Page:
A German scientist has taken a very close look at the climate data being released by NASA’s Goddard Institute of Space Science (GISS) and found significant and unjustified tampering in order to create the false impression that the climate is warming.

A German professor has confirmed what skeptics from Britain to the US have long suspected: that NASA’s Goddard Institute of Space Studies has largely invented “global warming” by tampering with the raw temperature data records.

Professor Dr. Friedrich Karl Ewert is a retired geologist and data computation expert. He has painstakingly examined and tabulated all NASA GISS’s temperature data series, taken from 1153 stations and going back to 1881. His conclusion: that if you look at the raw data, as opposed to NASA’s revisions, you’ll find that since 1940 the planet has been cooling, not warming.

Ewert’s results confirm what numerous climate skeptics and scientists have already noticed. The raw data shows a cooling trend in recent years, but the released data unjustifiably cools past records while warming recent records to reverse this into a warming trend.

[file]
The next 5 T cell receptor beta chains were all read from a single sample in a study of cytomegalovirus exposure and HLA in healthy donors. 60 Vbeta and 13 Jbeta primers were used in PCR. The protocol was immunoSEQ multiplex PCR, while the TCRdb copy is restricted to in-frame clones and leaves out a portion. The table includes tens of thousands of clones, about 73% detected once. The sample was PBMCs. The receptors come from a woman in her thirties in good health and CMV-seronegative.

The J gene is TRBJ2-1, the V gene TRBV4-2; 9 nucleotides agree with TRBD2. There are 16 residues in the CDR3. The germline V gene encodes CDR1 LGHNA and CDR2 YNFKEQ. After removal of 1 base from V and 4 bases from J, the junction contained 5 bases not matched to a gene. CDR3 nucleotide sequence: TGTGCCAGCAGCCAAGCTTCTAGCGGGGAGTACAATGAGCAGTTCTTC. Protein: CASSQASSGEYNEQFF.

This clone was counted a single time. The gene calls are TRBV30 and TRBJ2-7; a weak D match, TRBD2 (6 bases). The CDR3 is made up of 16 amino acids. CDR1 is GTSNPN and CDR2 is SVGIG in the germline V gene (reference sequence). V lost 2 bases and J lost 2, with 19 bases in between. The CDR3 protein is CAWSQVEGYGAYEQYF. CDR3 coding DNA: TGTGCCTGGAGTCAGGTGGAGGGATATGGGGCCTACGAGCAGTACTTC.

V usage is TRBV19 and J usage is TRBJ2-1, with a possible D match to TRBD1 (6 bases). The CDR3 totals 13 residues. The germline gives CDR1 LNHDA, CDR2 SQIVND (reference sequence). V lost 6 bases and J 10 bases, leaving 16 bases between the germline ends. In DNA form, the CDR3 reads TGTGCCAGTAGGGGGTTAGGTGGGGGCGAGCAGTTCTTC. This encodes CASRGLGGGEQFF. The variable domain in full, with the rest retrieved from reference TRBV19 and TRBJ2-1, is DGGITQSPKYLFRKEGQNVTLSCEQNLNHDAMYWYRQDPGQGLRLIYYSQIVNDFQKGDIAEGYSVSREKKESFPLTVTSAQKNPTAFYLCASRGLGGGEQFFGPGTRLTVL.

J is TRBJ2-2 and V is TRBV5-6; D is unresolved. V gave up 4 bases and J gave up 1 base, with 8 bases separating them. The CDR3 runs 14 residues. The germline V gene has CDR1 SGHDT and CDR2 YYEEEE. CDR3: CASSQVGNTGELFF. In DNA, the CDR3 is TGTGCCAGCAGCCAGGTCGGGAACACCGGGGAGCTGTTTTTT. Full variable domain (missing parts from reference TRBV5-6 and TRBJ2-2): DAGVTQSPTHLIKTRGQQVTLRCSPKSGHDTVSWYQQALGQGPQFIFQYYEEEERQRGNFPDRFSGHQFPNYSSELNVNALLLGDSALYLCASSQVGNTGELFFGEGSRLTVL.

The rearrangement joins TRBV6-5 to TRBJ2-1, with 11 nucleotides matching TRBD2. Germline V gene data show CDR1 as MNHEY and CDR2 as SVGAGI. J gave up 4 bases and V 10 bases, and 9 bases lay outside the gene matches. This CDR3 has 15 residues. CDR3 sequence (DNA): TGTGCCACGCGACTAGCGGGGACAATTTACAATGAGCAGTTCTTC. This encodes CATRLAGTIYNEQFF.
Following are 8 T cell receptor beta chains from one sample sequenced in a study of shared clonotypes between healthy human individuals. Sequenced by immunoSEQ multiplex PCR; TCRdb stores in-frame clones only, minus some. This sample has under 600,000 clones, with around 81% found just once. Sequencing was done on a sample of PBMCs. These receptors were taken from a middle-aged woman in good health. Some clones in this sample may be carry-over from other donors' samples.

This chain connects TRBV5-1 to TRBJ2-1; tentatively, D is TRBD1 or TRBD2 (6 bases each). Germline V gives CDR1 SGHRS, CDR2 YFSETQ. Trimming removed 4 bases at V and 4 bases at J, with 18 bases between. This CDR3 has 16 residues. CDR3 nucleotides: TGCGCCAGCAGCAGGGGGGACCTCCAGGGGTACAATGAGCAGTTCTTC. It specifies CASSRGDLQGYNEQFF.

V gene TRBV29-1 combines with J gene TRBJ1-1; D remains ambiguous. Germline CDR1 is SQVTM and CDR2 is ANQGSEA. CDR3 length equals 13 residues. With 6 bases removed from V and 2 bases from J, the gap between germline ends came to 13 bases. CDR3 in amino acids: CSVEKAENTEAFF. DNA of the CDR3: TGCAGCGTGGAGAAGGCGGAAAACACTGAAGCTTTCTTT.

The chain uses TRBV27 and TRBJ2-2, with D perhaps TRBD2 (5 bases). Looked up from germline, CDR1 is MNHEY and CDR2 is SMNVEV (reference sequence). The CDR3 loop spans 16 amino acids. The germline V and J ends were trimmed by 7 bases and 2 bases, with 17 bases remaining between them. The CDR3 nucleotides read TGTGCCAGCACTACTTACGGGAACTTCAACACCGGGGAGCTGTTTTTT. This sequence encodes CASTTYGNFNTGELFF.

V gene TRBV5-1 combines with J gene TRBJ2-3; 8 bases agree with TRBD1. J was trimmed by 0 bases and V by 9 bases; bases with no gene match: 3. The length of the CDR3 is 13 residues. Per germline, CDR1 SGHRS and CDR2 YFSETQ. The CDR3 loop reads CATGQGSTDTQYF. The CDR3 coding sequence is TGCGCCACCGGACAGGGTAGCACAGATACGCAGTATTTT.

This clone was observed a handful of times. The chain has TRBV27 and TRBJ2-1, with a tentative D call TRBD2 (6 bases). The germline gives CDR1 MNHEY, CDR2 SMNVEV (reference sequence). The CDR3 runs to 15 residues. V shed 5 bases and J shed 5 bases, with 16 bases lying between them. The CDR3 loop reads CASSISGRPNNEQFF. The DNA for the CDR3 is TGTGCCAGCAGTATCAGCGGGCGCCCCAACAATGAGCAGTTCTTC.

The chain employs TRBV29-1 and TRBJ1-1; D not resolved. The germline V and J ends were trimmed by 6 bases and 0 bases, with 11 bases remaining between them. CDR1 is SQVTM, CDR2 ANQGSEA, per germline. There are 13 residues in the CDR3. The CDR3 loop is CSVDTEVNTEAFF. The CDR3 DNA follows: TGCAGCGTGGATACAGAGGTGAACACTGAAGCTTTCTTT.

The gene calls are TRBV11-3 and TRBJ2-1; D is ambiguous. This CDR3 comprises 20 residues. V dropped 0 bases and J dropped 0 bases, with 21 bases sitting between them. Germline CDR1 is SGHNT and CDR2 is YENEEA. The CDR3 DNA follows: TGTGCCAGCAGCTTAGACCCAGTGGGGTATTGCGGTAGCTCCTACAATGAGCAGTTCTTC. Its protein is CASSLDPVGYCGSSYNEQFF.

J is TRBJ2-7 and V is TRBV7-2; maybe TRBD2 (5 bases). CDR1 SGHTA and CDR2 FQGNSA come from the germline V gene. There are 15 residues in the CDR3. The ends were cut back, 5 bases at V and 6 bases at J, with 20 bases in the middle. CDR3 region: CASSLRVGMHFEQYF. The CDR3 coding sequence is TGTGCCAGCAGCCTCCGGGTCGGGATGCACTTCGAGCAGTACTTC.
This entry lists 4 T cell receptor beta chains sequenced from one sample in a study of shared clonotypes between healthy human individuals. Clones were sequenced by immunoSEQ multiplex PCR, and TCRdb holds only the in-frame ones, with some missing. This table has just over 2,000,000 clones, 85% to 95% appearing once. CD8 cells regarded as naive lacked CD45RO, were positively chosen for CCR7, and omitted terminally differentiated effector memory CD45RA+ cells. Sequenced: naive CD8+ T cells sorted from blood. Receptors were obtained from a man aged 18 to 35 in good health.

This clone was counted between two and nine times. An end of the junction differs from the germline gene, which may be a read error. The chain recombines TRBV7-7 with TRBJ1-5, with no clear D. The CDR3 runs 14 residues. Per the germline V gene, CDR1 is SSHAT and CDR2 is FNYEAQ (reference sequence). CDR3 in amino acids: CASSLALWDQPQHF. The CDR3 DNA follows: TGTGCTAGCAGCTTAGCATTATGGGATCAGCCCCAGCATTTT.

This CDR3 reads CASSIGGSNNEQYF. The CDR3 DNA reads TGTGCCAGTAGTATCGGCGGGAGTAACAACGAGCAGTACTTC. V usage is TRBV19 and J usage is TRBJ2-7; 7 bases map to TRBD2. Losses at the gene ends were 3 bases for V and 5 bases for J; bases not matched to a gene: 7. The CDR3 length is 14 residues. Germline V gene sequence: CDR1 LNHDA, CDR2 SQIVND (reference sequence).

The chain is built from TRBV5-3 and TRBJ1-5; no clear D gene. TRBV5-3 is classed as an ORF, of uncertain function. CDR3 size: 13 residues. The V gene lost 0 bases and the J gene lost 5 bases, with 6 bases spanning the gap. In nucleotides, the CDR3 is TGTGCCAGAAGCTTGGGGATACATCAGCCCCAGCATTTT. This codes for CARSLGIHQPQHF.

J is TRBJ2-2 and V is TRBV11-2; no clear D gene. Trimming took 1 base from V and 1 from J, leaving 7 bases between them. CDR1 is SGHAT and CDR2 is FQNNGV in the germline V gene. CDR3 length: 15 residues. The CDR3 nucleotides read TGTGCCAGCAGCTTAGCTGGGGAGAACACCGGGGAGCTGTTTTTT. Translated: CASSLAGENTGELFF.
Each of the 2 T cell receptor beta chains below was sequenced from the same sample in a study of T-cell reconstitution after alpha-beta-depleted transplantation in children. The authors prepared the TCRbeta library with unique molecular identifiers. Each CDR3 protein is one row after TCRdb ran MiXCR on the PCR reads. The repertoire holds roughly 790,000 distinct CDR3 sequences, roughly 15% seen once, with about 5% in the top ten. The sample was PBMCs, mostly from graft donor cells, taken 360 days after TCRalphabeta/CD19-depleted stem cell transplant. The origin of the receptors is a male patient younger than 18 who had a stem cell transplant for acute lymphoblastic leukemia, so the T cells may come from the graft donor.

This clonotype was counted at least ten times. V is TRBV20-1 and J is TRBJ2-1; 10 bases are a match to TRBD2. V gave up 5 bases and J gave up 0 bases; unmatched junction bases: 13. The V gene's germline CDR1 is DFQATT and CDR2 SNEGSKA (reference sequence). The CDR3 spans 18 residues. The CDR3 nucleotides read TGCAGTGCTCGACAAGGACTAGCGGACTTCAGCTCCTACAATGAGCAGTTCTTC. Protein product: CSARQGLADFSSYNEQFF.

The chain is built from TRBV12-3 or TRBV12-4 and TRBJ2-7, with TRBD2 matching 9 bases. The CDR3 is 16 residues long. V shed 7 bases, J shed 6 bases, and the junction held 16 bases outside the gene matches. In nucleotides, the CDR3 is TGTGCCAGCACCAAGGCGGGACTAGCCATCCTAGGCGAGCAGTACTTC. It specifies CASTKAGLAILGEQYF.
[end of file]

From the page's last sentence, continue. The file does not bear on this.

Either everyone at GISS should be fired forthwith, or its funding must cease. They aren’t scientist there, but propagandists for the Obama administration.

Japan launches its first commercial payload

The competition heats up: Using its H-IIA rocket, upgraded to lower cost, Japan launched its first commercial payload today, putting Canada’s Telestar 12V into geosynchronous orbit.

It is not clear if Japan’s government-run space program can compete. The rocket is built by Mitsubishi, but it appears owned and operated by JAXA, the equivalent of Japan’s NASA. It has also been a very expensive rocket to launch, as for much of its existence it has been like SLS, more dedicated to producing pork jobs than actually competing with other rocket companies. Whether they can upgrade it sufficiently to compete in price with other rockets is highly questionable.